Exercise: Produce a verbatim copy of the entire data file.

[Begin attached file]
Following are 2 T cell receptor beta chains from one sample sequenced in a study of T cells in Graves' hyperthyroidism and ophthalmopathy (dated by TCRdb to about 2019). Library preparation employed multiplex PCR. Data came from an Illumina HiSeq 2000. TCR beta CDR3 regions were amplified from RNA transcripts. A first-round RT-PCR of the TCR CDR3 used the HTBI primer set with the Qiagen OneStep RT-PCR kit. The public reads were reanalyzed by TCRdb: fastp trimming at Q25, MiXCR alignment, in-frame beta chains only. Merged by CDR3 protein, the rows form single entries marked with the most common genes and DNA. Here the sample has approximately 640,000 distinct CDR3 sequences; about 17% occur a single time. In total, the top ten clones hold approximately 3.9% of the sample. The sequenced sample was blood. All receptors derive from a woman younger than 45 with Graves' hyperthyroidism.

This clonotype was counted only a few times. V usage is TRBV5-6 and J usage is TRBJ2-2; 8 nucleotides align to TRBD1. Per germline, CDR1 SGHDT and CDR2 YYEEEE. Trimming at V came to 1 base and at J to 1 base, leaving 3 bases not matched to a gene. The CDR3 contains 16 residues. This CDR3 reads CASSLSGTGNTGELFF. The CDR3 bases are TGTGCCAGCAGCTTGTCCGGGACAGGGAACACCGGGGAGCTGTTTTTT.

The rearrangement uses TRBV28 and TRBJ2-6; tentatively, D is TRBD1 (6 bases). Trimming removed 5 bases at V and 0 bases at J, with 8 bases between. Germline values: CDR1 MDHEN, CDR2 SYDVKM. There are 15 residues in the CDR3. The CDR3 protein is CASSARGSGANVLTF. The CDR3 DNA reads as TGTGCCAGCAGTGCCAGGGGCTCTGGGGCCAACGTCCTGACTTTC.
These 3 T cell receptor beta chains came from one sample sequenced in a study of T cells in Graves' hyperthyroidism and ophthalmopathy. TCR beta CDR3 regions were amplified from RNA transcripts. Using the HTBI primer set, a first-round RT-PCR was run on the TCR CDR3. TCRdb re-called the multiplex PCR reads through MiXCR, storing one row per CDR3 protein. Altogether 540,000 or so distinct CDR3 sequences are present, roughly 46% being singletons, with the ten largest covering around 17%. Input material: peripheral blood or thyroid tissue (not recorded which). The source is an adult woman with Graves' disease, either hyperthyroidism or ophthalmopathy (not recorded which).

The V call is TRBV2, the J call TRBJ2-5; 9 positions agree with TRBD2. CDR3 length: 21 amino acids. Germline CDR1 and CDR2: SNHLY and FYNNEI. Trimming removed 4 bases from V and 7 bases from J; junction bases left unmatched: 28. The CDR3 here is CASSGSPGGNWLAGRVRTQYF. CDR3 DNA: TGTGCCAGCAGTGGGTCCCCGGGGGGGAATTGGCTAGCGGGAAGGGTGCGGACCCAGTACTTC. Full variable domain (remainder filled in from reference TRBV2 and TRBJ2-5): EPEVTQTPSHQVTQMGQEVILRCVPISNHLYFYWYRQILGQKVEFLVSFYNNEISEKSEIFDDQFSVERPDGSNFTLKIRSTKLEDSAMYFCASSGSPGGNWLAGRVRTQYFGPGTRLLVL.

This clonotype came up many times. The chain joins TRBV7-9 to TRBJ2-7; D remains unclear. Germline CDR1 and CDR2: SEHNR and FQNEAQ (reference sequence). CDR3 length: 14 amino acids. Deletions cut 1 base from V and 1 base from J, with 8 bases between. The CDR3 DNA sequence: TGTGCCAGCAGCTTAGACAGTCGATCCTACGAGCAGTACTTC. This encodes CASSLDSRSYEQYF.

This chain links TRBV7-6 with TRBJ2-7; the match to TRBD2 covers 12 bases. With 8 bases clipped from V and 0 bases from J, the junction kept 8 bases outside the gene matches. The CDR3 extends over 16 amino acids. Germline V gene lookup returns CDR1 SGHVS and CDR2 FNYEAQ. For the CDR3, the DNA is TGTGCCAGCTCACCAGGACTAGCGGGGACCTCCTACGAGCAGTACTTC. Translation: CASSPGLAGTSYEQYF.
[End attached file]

Following are 2 T cell receptor beta chains from one sample sequenced in a study of T cells in Graves' hyperthyroidism and ophthalmopathy (dated by TCRdb to about 2019). Library preparation employed multiplex PCR. Data came from an Illumina HiSeq 2000. TCR beta CDR3 regions were amplified from RNA transcripts. A first-round RT-PCR of the TCR CDR3 used the HTBI primer set with the Qiagen OneStep RT-PCR kit. The public reads were reanalyzed by TCRdb: fastp trimming at Q25, MiXCR alignment, in-frame beta chains only. Merged by CDR3 protein, the rows form single entries marked with the most common genes and DNA. Here the sample has approximately 640,000 distinct CDR3 sequences; about 17% occur a single time. In total, the top ten clones hold approximately 3.9% of the sample. The sequenced sample was blood. All receptors derive from a woman younger than 45 with Graves' hyperthyroidism.

This clonotype was counted only a few times. V usage is TRBV5-6 and J usage is TRBJ2-2; 8 nucleotides align to TRBD1. Per germline, CDR1 SGHDT and CDR2 YYEEEE. Trimming at V came to 1 base and at J to 1 base, leaving 3 bases not matched to a gene. The CDR3 contains 16 residues. This CDR3 reads CASSLSGTGNTGELFF. The CDR3 bases are TGTGCCAGCAGCTTGTCCGGGACAGGGAACACCGGGGAGCTGTTTTTT.

The rearrangement uses TRBV28 and TRBJ2-6; tentatively, D is TRBD1 (6 bases). Trimming removed 5 bases at V and 0 bases at J, with 8 bases between. Germline values: CDR1 MDHEN, CDR2 SYDVKM. There are 15 residues in the CDR3. The CDR3 protein is CASSARGSGANVLTF. The CDR3 DNA reads as TGTGCCAGCAGTGCCAGGGGCTCTGGGGCCAACGTCCTGACTTTC.
These 3 T cell receptor beta chains came from one sample sequenced in a study of T cells in Graves' hyperthyroidism and ophthalmopathy. TCR beta CDR3 regions were amplified from RNA transcripts. Using the HTBI primer set, a first-round RT-PCR was run on the TCR CDR3. TCRdb re-called the multiplex PCR reads through MiXCR, storing one row per CDR3 protein. Altogether 540,000 or so distinct CDR3 sequences are present, roughly 46% being singletons, with the ten largest covering around 17%. Input material: peripheral blood or thyroid tissue (not recorded which). The source is an adult woman with Graves' disease, either hyperthyroidism or ophthalmopathy (not recorded which).

The V call is TRBV2, the J call TRBJ2-5; 9 positions agree with TRBD2. CDR3 length: 21 amino acids. Germline CDR1 and CDR2: SNHLY and FYNNEI. Trimming removed 4 bases from V and 7 bases from J; junction bases left unmatched: 28. The CDR3 here is CASSGSPGGNWLAGRVRTQYF. CDR3 DNA: TGTGCCAGCAGTGGGTCCCCGGGGGGGAATTGGCTAGCGGGAAGGGTGCGGACCCAGTACTTC. Full variable domain (remainder filled in from reference TRBV2 and TRBJ2-5): EPEVTQTPSHQVTQMGQEVILRCVPISNHLYFYWYRQILGQKVEFLVSFYNNEISEKSEIFDDQFSVERPDGSNFTLKIRSTKLEDSAMYFCASSGSPGGNWLAGRVRTQYFGPGTRLLVL.

This clonotype came up many times. The chain joins TRBV7-9 to TRBJ2-7; D remains unclear. Germline CDR1 and CDR2: SEHNR and FQNEAQ (reference sequence). CDR3 length: 14 amino acids. Deletions cut 1 base from V and 1 base from J, with 8 bases between. The CDR3 DNA sequence: TGTGCCAGCAGCTTAGACAGTCGATCCTACGAGCAGTACTTC. This encodes CASSLDSRSYEQYF.

This chain links TRBV7-6 with TRBJ2-7; the match to TRBD2 covers 12 bases. With 8 bases clipped from V and 0 bases from J, the junction kept 8 bases outside the gene matches. The CDR3 extends over 16 amino acids. Germline V gene lookup returns CDR1 SGHVS and CDR2 FNYEAQ. For the CDR3, the DNA is TGTGCCAGCTCACCAGGACTAGCGGGGACCTCCTACGAGCAGTACTTC. Translation: CASSPGLAGTSYEQYF.